How does NASA’s repurposing affect the search for life (of any kind, assuming reasonable expectations) on other planets? Here, Mark Baisley is CEO of Slipglass, a defense-intelligence contractor specializing in information security, comments on “whither NASA?”,
Once the Space Shuttle Atlantis returns from its final mission next month, the U.S. will put on hold its manned space flight program. It will be at least five years before the Orion “crew vehicle” and its intended launch vehicle, the Space Launch System, are ready to return astronauts to space.While unmanned launches will continue, many aerospace professionals are lamenting the absence of an American program for transporting humans into space. But I see a positive here. The commercial interests for a human presence in space will create the kind of market need that can only be met by the kind of extraordinary innovation that Americans are famous for. I predict that the baton will naturally be passed from the government-operated NASA to private firms who will find resourceful ways to meet the demand.
– “NASA Innovation is Gov Exception that Proves Rule,” Townhall, 6/5/2011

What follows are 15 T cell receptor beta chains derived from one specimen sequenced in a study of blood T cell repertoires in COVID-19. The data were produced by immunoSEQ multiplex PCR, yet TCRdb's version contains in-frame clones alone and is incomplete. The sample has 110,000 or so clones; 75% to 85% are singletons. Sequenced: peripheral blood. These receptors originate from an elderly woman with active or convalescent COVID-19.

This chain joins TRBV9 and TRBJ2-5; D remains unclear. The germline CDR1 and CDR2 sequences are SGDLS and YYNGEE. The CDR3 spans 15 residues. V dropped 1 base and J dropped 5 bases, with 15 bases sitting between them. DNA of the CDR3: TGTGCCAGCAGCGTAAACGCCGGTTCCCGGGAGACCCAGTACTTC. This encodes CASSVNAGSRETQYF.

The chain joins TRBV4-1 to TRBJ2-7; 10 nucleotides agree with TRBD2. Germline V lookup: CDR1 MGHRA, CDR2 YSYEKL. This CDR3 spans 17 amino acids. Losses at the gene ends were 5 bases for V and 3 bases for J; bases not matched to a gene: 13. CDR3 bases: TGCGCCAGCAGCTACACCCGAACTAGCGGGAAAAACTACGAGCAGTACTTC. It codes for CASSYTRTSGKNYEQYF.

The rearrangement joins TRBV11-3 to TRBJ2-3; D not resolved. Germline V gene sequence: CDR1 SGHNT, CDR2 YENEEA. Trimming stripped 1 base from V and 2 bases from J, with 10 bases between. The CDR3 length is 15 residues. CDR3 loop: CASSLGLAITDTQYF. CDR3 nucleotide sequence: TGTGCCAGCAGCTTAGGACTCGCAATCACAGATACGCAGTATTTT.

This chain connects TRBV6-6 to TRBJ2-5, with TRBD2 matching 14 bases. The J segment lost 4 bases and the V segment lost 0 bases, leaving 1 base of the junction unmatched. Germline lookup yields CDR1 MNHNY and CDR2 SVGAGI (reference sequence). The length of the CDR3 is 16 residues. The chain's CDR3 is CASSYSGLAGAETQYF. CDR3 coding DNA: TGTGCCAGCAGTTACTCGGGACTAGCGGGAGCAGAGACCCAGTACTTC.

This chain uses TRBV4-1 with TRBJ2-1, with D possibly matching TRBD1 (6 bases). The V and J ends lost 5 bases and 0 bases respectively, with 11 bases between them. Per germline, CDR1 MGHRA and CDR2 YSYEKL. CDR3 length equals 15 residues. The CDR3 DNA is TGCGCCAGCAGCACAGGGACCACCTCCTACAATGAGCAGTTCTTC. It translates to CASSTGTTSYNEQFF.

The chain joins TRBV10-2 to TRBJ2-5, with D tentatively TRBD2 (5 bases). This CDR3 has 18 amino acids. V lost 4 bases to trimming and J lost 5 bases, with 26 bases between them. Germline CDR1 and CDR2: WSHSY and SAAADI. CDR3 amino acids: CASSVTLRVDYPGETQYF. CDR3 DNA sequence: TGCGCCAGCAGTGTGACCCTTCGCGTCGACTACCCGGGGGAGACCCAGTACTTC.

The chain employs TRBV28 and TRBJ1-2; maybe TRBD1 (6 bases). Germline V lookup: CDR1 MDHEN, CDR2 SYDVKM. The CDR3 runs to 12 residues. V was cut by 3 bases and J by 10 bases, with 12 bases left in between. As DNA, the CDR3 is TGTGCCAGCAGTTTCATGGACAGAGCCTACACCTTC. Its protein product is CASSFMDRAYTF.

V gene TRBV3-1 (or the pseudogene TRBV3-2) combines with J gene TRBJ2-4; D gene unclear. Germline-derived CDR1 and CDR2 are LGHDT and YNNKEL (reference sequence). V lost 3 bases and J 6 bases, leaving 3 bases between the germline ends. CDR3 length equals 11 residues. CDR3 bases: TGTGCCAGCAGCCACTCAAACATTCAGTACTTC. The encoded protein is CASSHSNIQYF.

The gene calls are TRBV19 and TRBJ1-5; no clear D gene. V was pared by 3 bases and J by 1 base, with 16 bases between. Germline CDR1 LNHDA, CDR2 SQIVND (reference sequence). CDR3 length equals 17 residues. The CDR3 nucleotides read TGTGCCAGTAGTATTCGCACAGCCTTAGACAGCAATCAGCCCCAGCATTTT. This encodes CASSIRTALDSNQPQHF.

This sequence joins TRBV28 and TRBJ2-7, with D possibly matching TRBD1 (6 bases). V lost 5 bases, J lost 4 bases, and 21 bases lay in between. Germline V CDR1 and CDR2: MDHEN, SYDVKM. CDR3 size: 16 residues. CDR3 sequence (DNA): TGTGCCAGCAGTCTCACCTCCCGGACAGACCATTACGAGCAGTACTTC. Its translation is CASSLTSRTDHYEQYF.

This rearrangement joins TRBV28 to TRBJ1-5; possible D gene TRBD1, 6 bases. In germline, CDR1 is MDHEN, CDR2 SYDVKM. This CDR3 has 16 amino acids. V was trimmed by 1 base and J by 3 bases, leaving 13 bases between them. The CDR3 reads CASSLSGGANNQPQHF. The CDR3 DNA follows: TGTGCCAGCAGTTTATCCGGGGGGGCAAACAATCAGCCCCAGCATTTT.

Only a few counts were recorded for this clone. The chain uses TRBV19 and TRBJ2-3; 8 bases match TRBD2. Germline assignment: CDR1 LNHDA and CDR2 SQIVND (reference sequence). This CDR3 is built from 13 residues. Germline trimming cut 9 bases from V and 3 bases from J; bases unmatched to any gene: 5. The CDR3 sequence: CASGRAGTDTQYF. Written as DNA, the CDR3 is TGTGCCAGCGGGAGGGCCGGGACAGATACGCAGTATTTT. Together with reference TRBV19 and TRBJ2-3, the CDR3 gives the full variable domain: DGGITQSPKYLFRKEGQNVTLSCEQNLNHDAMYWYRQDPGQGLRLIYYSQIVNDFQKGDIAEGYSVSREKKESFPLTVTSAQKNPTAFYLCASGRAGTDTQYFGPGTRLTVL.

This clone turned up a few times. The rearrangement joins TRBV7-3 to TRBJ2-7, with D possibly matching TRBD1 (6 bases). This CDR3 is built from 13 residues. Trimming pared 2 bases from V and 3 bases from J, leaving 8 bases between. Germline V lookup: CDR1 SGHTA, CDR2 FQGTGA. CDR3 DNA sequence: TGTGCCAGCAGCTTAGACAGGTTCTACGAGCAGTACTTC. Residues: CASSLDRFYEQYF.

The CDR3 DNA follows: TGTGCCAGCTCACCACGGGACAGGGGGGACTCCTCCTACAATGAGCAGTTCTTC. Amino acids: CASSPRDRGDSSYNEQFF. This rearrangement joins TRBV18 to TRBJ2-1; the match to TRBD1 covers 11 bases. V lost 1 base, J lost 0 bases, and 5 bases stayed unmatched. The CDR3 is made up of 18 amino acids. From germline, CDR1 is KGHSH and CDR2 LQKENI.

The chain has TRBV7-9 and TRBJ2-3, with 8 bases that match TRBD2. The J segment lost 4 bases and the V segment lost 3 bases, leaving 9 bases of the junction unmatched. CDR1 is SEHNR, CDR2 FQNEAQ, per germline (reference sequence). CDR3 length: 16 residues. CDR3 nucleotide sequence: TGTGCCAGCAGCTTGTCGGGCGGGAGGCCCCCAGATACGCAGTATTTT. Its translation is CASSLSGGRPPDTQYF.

These investments may be too risky or too colossal for private industry to initiate. And answering some of the big questions, like how the universe began, will have no monetary return.
Note: He also advises,
Perhaps the sweetest example of a successful transition from government-sponsored invention to commercial operation is the Internet. The Defense Advanced Research Projects Agency (DARPA) launched the Internet in the same year that Neil Armstrong set his first foot on the Moon. While governments do maintain a regulatory role, their involvement is miniscule compared to the massively diverse commercial operation of the World Wide Web.
But see here (“Think governments don’t want control of the Internet/Read this.” for information on a completely serious and intentional government attempt to control the Internet.